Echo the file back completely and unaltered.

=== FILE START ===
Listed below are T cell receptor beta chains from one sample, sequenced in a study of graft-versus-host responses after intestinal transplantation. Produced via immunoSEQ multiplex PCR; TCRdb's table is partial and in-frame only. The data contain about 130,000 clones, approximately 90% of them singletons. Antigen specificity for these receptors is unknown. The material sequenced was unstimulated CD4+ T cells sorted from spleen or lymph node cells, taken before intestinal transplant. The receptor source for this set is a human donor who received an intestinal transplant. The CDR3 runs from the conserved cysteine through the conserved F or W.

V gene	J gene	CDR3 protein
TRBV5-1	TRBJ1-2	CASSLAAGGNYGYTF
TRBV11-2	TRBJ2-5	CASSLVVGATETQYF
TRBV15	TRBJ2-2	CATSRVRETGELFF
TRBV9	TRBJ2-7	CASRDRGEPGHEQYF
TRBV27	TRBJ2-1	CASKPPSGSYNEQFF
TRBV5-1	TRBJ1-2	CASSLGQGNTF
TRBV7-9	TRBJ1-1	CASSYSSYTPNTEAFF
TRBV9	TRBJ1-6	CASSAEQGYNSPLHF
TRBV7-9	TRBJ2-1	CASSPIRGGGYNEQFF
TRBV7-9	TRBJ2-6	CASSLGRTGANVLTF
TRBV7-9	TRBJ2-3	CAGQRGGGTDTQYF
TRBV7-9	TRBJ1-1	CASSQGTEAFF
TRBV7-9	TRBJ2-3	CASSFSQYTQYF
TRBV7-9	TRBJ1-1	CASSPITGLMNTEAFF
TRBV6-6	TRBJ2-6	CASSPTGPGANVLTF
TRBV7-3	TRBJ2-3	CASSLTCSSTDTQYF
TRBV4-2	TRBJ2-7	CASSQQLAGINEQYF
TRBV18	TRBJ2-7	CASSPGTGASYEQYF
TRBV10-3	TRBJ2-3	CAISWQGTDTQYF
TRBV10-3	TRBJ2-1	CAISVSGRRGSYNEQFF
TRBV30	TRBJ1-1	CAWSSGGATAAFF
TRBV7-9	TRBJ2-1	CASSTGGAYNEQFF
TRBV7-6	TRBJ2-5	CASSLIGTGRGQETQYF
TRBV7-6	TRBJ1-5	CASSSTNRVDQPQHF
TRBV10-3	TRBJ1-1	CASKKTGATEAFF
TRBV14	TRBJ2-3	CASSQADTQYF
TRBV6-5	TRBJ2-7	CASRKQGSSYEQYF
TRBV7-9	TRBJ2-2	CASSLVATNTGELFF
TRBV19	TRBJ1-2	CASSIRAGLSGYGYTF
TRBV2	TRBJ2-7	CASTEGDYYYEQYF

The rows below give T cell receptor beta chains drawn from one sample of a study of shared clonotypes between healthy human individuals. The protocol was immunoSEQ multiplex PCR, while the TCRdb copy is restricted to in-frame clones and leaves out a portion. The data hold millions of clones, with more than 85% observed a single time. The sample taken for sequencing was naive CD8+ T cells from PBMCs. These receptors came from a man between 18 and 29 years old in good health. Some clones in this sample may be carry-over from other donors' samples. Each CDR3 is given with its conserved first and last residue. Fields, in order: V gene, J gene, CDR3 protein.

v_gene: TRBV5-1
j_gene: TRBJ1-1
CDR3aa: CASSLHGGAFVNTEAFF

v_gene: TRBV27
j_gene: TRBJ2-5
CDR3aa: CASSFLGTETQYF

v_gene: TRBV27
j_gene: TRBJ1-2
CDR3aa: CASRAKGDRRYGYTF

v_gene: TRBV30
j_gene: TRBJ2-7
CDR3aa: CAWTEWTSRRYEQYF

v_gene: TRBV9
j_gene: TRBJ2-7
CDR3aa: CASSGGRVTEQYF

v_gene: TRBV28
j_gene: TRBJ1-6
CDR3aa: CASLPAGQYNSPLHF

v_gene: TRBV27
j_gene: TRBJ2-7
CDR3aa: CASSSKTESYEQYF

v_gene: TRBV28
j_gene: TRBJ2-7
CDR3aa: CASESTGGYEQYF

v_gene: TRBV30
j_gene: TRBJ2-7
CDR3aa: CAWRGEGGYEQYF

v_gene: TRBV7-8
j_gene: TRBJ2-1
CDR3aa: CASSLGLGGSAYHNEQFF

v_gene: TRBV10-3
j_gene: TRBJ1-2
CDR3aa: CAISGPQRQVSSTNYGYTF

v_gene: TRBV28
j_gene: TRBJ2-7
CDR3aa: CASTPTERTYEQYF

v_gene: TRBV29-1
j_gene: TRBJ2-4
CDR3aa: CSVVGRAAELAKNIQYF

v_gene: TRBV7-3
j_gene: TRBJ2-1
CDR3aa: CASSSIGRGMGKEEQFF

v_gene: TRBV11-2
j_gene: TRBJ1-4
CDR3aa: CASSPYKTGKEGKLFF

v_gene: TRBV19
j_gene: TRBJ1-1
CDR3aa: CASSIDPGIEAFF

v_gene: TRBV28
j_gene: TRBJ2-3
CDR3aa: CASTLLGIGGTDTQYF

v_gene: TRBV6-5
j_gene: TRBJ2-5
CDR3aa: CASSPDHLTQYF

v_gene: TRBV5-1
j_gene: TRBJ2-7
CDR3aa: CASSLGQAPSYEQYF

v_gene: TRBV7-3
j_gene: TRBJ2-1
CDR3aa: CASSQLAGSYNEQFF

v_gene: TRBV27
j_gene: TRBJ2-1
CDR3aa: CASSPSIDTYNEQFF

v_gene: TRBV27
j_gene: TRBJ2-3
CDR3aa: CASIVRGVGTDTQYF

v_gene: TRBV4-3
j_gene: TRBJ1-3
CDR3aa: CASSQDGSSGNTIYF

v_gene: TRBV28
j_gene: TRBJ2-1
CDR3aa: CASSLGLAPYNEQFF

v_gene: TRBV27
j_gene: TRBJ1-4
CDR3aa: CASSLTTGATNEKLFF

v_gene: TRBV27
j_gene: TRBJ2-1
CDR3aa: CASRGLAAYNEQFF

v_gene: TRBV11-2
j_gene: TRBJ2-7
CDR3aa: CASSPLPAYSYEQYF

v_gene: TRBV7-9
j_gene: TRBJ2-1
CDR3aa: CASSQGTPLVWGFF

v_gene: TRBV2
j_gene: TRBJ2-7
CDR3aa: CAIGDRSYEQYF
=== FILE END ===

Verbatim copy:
Listed below are T cell receptor beta chains from one sample, sequenced in a study of graft-versus-host responses after intestinal transplantation. Produced via immunoSEQ multiplex PCR; TCRdb's table is partial and in-frame only. The data contain about 130,000 clones, approximately 90% of them singletons. Antigen specificity for these receptors is unknown. The material sequenced was unstimulated CD4+ T cells sorted from spleen or lymph node cells, taken before intestinal transplant. The receptor source for this set is a human donor who received an intestinal transplant. The CDR3 runs from the conserved cysteine through the conserved F or W.

V gene	J gene	CDR3 protein
TRBV5-1	TRBJ1-2	CASSLAAGGNYGYTF
TRBV11-2	TRBJ2-5	CASSLVVGATETQYF
TRBV15	TRBJ2-2	CATSRVRETGELFF
TRBV9	TRBJ2-7	CASRDRGEPGHEQYF
TRBV27	TRBJ2-1	CASKPPSGSYNEQFF
TRBV5-1	TRBJ1-2	CASSLGQGNTF
TRBV7-9	TRBJ1-1	CASSYSSYTPNTEAFF
TRBV9	TRBJ1-6	CASSAEQGYNSPLHF
TRBV7-9	TRBJ2-1	CASSPIRGGGYNEQFF
TRBV7-9	TRBJ2-6	CASSLGRTGANVLTF
TRBV7-9	TRBJ2-3	CAGQRGGGTDTQYF
TRBV7-9	TRBJ1-1	CASSQGTEAFF
TRBV7-9	TRBJ2-3	CASSFSQYTQYF
TRBV7-9	TRBJ1-1	CASSPITGLMNTEAFF
TRBV6-6	TRBJ2-6	CASSPTGPGANVLTF
TRBV7-3	TRBJ2-3	CASSLTCSSTDTQYF
TRBV4-2	TRBJ2-7	CASSQQLAGINEQYF
TRBV18	TRBJ2-7	CASSPGTGASYEQYF
TRBV10-3	TRBJ2-3	CAISWQGTDTQYF
TRBV10-3	TRBJ2-1	CAISVSGRRGSYNEQFF
TRBV30	TRBJ1-1	CAWSSGGATAAFF
TRBV7-9	TRBJ2-1	CASSTGGAYNEQFF
TRBV7-6	TRBJ2-5	CASSLIGTGRGQETQYF
TRBV7-6	TRBJ1-5	CASSSTNRVDQPQHF
TRBV10-3	TRBJ1-1	CASKKTGATEAFF
TRBV14	TRBJ2-3	CASSQADTQYF
TRBV6-5	TRBJ2-7	CASRKQGSSYEQYF
TRBV7-9	TRBJ2-2	CASSLVATNTGELFF
TRBV19	TRBJ1-2	CASSIRAGLSGYGYTF
TRBV2	TRBJ2-7	CASTEGDYYYEQYF

The rows below give T cell receptor beta chains drawn from one sample of a study of shared clonotypes between healthy human individuals. The protocol was immunoSEQ multiplex PCR, while the TCRdb copy is restricted to in-frame clones and leaves out a portion. The data hold millions of clones, with more than 85% observed a single time. The sample taken for sequencing was naive CD8+ T cells from PBMCs. These receptors came from a man between 18 and 29 years old in good health. Some clones in this sample may be carry-over from other donors' samples. Each CDR3 is given with its conserved first and last residue. Fields, in order: V gene, J gene, CDR3 protein.

v_gene: TRBV5-1
j_gene: TRBJ1-1
CDR3aa: CASSLHGGAFVNTEAFF

v_gene: TRBV27
j_gene: TRBJ2-5
CDR3aa: CASSFLGTETQYF

v_gene: TRBV27
j_gene: TRBJ1-2
CDR3aa: CASRAKGDRRYGYTF

v_gene: TRBV30
j_gene: TRBJ2-7
CDR3aa: CAWTEWTSRRYEQYF

v_gene: TRBV9
j_gene: TRBJ2-7
CDR3aa: CASSGGRVTEQYF

v_gene: TRBV28
j_gene: TRBJ1-6
CDR3aa: CASLPAGQYNSPLHF

v_gene: TRBV27
j_gene: TRBJ2-7
CDR3aa: CASSSKTESYEQYF

v_gene: TRBV28
j_gene: TRBJ2-7
CDR3aa: CASESTGGYEQYF

v_gene: TRBV30
j_gene: TRBJ2-7
CDR3aa: CAWRGEGGYEQYF

v_gene: TRBV7-8
j_gene: TRBJ2-1
CDR3aa: CASSLGLGGSAYHNEQFF

v_gene: TRBV10-3
j_gene: TRBJ1-2
CDR3aa: CAISGPQRQVSSTNYGYTF

v_gene: TRBV28
j_gene: TRBJ2-7
CDR3aa: CASTPTERTYEQYF

v_gene: TRBV29-1
j_gene: TRBJ2-4
CDR3aa: CSVVGRAAELAKNIQYF

v_gene: TRBV7-3
j_gene: TRBJ2-1
CDR3aa: CASSSIGRGMGKEEQFF

v_gene: TRBV11-2
j_gene: TRBJ1-4
CDR3aa: CASSPYKTGKEGKLFF

v_gene: TRBV19
j_gene: TRBJ1-1
CDR3aa: CASSIDPGIEAFF

v_gene: TRBV28
j_gene: TRBJ2-3
CDR3aa: CASTLLGIGGTDTQYF

v_gene: TRBV6-5
j_gene: TRBJ2-5
CDR3aa: CASSPDHLTQYF

v_gene: TRBV5-1
j_gene: TRBJ2-7
CDR3aa: CASSLGQAPSYEQYF

v_gene: TRBV7-3
j_gene: TRBJ2-1
CDR3aa: CASSQLAGSYNEQFF

v_gene: TRBV27
j_gene: TRBJ2-1
CDR3aa: CASSPSIDTYNEQFF

v_gene: TRBV27
j_gene: TRBJ2-3
CDR3aa: CASIVRGVGTDTQYF

v_gene: TRBV4-3
j_gene: TRBJ1-3
CDR3aa: CASSQDGSSGNTIYF

v_gene: TRBV28
j_gene: TRBJ2-1
CDR3aa: CASSLGLAPYNEQFF

v_gene: TRBV27
j_gene: TRBJ1-4
CDR3aa: CASSLTTGATNEKLFF

v_gene: TRBV27
j_gene: TRBJ2-1
CDR3aa: CASRGLAAYNEQFF

v_gene: TRBV11-2
j_gene: TRBJ2-7
CDR3aa: CASSPLPAYSYEQYF

v_gene: TRBV7-9
j_gene: TRBJ2-1
CDR3aa: CASSQGTPLVWGFF

v_gene: TRBV2
j_gene: TRBJ2-7
CDR3aa: CAIGDRSYEQYF